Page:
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Beamline for Schools: the worldwide competition is growing

Two high-school teams from India and the Philippines conducted their proposed experiments at CERN


BL4S: Students working as real scientists
Two high-school teams from the Philippines and India (shown here) conducted their proposed experiments at CERN. (Image: CERN)

This year, high-school students became full-time scientists at CERN thanks to the Beamline for Schools competition. In 2018, winning teams came from India and the Philippines, being the first representatives from Asia to win this competition.

Out of a total of 195 applications, the teams “Beamcats” from Manila and “Cryptic Ontics” from Mumbai were selected and stayed at CERN from 19 September to 1 October.

When discovering that her team had won the competition, Jinal Shah from the Cryptic Ontics said: “Visiting CERN has always been a dream, and now experiencing this unfathomable reality is something we're really looking forward to!”

The Beamcats proposed to measure the Bragg peak of pions in order to assess their potential for tumour therapy and compare it with the Bragg peak of protons. The Cryptic Ontics wanted to observe the effect of the Lorentz force on relativistic charged particles. Both teams have experienced first-hand the many challenges of experimental science and returned home with a rich harvest of data for further analysis.

Having gone through a whole day of safety training on arriving at CERN, the students had eight days of beam to collect data for their experiments. Working together in mixed shift crews each day, the teams also learnt about each other’s experiment, fostering cooperation.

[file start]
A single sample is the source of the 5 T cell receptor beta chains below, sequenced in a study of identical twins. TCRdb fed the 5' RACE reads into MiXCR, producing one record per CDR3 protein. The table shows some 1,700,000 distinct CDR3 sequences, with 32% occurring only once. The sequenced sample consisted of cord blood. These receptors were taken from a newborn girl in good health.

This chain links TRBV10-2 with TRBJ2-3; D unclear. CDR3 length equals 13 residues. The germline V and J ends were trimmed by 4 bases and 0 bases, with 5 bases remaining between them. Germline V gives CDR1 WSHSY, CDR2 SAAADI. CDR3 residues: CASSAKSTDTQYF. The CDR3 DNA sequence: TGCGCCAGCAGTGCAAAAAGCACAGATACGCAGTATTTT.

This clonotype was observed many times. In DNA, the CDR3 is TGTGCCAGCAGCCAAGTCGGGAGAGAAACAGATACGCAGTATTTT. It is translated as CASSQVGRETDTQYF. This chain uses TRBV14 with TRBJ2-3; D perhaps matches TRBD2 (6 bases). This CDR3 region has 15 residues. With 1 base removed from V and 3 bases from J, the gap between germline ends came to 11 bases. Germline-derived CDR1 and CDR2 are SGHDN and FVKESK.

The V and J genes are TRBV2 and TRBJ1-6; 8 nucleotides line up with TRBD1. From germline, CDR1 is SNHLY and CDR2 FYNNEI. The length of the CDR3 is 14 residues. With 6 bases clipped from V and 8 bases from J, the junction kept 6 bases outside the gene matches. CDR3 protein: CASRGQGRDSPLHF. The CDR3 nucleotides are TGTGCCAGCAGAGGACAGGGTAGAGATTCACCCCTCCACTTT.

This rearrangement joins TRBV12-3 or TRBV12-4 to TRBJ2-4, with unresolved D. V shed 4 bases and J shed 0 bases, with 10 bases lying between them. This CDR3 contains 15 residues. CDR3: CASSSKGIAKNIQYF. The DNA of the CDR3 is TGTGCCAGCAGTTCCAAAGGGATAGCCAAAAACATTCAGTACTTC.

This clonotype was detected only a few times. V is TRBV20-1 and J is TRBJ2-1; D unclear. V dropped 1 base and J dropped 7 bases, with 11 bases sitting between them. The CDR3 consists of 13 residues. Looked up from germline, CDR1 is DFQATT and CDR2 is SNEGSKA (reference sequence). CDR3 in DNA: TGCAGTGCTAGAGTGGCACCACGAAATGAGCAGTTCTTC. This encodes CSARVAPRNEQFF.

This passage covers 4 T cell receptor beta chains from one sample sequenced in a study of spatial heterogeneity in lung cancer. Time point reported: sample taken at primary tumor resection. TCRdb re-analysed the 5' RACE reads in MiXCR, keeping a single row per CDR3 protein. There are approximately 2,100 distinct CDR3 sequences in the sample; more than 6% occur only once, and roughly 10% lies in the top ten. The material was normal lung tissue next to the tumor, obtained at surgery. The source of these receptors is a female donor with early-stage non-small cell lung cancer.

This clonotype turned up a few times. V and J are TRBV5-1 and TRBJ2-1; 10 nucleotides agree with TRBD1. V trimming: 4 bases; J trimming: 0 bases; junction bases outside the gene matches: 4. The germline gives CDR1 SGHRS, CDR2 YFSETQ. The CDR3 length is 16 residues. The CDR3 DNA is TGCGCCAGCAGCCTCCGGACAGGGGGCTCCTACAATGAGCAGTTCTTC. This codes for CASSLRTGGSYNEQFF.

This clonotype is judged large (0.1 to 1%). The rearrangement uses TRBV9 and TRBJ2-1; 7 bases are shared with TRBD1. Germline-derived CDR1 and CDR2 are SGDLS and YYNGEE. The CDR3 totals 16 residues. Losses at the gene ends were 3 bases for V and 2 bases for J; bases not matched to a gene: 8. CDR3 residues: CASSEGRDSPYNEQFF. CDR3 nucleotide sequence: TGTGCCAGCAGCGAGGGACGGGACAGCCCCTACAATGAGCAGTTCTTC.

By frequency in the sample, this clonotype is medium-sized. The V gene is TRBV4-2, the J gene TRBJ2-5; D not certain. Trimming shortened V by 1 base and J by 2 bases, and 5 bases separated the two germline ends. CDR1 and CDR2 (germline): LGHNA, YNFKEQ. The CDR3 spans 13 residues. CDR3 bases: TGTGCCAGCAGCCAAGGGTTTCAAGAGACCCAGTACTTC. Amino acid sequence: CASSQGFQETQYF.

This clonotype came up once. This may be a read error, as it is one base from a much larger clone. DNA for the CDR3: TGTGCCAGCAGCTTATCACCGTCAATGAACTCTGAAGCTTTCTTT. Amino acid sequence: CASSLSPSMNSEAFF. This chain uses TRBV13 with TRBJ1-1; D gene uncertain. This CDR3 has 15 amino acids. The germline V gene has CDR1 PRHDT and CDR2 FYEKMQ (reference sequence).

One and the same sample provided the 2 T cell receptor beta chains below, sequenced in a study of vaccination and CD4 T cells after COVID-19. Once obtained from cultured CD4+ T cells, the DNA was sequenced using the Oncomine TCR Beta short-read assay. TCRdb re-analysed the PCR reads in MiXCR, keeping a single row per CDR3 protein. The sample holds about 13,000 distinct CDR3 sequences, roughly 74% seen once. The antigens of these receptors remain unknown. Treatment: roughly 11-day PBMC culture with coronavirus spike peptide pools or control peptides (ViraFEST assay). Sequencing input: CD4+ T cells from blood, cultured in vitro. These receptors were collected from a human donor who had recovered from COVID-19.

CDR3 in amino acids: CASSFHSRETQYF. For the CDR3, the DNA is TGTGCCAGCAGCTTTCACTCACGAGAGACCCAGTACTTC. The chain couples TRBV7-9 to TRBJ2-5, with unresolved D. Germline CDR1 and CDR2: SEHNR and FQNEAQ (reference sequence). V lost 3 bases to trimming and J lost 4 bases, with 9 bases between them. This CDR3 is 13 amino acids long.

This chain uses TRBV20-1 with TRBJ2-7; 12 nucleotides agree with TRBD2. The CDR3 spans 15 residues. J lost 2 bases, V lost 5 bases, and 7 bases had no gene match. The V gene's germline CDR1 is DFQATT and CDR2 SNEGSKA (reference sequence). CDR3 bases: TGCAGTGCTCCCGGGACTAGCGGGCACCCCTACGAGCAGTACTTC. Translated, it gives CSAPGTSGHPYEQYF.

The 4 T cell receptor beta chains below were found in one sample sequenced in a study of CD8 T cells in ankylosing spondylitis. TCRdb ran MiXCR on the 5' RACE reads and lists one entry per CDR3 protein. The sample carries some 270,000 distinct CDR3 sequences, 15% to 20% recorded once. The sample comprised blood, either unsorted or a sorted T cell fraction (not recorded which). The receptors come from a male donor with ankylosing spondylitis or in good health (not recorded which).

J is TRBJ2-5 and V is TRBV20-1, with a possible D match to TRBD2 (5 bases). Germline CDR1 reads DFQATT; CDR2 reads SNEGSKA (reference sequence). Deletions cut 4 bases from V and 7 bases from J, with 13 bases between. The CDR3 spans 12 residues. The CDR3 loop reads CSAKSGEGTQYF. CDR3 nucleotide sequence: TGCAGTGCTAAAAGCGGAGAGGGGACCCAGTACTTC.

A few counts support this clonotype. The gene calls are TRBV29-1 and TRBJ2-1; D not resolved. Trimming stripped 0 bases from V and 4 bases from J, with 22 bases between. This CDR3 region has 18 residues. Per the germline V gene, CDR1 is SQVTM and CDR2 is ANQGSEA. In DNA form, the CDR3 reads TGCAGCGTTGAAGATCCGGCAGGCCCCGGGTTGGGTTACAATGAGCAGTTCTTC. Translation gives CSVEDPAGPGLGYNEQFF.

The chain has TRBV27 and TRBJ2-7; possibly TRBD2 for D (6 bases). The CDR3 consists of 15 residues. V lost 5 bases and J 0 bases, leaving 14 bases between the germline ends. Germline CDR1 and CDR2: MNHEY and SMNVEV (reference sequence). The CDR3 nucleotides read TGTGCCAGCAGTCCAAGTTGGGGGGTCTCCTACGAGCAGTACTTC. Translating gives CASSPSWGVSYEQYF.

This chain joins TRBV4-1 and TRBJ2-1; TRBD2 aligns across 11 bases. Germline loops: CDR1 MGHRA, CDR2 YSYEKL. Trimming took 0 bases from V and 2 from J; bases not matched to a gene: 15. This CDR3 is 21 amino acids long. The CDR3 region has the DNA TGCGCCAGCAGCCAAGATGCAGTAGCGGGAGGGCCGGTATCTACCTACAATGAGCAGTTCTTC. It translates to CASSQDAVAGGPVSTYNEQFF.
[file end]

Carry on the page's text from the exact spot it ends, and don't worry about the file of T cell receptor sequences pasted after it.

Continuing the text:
“I believe the experience holds significant weight as it is not only a chance to collaborate with some of the smartest people in the world on a scientific project, it is also a taste of what conducting research is actually like. It is this experience that I believe will prove valuable to me … throughout the rest [of] my life” said Ashish Tutakne, member of the Beamcats team. His team member Sana Singru concluded: “This experience at CERN was absolutely incredible and it definitely has motivated me to go into a more STEM oriented medical programme in the future.”

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The students from both teams used a fully equipped beamline at CERN to carry out their experiments. (Image: CERN) (Image: CERN)

Beamline for Schools is an Education & Outreach project funded by the CERN & Society Foundation, supported by individuals, foundations and companies. In 2018, the project was funded in part by the Arconic Foundation; additional contributions were received from the Motorola Solutions Foundation, Amgen and the Ernest Solvay Fund, managed by the King Baudouin Foundation.

At the end of 2018, CERN’s accelerator complex will stop for consolidation work, so the finals of the 2019 edition of BL4S will take place at DESY in Germany. More than 100 teams have already pre-registered. Proposals will be accepted until 31 March 2019. We are looking forward to a new chapter in the history of the Beamline for Schools competition.